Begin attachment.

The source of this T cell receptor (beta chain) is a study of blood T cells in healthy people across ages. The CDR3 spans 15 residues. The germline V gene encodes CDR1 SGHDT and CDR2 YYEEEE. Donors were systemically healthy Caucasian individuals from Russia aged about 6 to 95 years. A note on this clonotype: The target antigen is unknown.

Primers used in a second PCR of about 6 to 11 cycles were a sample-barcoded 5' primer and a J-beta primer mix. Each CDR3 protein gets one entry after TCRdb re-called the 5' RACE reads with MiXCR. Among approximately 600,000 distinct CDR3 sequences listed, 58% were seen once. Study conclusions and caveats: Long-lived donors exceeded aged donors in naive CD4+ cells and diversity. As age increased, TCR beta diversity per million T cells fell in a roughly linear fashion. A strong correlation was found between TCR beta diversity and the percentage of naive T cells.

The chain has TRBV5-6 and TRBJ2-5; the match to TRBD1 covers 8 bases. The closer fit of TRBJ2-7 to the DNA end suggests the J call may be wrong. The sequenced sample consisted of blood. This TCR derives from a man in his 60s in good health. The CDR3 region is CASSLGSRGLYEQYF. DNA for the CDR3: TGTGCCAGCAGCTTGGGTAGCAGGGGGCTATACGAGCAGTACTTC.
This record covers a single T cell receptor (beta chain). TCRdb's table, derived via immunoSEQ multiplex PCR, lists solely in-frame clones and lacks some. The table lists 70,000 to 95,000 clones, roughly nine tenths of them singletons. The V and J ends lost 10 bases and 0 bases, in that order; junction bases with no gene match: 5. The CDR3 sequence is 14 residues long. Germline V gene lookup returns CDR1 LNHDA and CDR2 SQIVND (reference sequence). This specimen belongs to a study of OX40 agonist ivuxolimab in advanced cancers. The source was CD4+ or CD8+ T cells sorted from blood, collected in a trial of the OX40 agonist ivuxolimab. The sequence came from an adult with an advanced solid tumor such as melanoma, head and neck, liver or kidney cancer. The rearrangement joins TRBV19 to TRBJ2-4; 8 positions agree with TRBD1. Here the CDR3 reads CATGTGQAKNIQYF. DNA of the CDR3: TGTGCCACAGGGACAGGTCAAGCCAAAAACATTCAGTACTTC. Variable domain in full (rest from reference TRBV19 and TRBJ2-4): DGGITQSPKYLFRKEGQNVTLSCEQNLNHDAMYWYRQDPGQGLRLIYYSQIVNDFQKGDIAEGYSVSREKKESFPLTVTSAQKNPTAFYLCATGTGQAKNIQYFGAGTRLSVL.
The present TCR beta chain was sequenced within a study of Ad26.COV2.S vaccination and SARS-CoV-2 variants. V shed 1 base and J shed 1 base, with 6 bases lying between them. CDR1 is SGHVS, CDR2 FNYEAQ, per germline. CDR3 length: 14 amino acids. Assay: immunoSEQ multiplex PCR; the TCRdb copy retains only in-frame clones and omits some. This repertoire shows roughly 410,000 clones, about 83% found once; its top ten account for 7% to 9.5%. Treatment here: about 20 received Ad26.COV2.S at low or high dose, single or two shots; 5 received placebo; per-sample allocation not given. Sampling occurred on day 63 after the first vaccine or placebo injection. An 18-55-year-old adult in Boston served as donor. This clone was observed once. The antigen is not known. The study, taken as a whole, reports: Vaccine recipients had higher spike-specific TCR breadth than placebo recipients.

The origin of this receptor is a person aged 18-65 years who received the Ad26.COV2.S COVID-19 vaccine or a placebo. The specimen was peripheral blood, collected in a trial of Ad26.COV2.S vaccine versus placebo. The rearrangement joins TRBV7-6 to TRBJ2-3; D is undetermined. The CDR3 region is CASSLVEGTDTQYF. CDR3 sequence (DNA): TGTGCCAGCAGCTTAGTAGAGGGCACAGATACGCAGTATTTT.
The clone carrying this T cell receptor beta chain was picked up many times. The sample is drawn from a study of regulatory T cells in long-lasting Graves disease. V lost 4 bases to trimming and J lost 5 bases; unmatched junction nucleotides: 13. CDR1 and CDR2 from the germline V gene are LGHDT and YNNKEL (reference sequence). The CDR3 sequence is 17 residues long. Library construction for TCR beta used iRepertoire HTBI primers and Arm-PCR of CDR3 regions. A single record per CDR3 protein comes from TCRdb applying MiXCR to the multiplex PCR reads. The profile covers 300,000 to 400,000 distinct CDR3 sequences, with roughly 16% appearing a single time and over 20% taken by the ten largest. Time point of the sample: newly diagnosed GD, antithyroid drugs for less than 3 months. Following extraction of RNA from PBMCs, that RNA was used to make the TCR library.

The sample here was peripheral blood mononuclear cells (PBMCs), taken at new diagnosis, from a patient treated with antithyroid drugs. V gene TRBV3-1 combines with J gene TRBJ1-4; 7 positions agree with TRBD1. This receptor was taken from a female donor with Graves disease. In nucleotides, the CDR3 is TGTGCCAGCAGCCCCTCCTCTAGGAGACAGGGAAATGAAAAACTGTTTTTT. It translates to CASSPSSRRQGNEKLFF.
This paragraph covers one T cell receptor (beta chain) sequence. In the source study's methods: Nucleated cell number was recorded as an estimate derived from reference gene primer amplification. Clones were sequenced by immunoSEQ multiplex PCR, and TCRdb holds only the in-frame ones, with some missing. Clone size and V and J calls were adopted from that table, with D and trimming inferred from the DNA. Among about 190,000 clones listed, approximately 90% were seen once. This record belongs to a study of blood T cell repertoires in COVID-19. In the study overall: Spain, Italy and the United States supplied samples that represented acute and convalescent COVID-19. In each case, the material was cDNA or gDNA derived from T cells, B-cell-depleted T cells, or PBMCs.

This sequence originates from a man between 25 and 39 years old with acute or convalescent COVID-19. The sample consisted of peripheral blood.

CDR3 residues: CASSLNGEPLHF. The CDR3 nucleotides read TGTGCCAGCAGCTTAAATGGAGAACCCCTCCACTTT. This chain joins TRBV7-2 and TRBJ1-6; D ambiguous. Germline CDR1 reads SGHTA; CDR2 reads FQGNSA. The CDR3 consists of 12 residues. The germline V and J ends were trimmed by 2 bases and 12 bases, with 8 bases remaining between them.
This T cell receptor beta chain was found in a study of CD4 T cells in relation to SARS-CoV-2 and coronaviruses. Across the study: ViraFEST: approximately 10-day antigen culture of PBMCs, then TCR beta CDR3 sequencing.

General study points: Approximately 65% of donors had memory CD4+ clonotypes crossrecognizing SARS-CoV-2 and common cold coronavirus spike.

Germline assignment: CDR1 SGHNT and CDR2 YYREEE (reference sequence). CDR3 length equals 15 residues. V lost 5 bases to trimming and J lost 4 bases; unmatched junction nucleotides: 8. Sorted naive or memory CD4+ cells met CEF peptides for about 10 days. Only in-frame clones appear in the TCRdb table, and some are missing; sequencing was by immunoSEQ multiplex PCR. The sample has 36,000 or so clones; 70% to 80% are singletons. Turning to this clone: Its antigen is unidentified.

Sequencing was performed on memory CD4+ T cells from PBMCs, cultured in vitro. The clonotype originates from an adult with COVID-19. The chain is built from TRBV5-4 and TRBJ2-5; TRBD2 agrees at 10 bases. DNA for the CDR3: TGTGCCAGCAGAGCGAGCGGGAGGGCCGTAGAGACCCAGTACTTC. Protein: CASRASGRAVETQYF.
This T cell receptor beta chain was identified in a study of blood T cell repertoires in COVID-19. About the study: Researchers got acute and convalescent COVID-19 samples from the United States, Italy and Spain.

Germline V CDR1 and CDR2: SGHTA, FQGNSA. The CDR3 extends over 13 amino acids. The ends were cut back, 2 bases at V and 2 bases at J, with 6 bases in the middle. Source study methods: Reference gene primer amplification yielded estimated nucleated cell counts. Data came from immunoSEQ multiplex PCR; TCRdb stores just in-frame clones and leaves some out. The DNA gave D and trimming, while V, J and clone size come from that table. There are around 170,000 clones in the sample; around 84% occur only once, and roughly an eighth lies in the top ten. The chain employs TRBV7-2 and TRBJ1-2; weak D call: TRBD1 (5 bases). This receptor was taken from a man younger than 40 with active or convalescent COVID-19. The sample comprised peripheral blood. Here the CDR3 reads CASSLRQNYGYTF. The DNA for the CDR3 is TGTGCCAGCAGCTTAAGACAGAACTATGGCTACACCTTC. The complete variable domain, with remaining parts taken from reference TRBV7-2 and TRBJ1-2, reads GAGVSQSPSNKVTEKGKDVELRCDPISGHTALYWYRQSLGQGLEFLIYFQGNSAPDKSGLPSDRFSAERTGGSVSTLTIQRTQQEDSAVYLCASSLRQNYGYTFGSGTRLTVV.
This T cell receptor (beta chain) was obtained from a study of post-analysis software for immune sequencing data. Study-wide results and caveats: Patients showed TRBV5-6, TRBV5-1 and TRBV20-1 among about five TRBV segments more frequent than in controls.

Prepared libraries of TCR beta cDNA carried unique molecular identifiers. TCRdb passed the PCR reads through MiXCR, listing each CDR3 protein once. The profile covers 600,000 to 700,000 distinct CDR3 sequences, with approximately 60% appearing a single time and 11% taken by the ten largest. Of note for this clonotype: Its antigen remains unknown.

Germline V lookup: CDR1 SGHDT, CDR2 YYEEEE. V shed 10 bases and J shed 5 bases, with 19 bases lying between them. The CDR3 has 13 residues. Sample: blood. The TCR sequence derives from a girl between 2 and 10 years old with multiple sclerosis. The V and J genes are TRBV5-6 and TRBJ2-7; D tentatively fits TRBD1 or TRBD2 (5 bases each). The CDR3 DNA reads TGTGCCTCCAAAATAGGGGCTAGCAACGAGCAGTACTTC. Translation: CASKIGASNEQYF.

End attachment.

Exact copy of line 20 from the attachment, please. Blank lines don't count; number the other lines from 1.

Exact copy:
Germline V lookup: CDR1 SGHDT, CDR2 YYEEEE. V shed 10 bases and J shed 5 bases, with 19 bases lying between them. The CDR3 has 13 residues. Sample: blood. The TCR sequence derives from a girl between 2 and 10 years old with multiple sclerosis. The V and J genes are TRBV5-6 and TRBJ2-7; D tentatively fits TRBD1 or TRBD2 (5 bases each). The CDR3 DNA reads TGTGCCTCCAAAATAGGGGCTAGCAACGAGCAGTACTTC. Translation: CASKIGASNEQYF.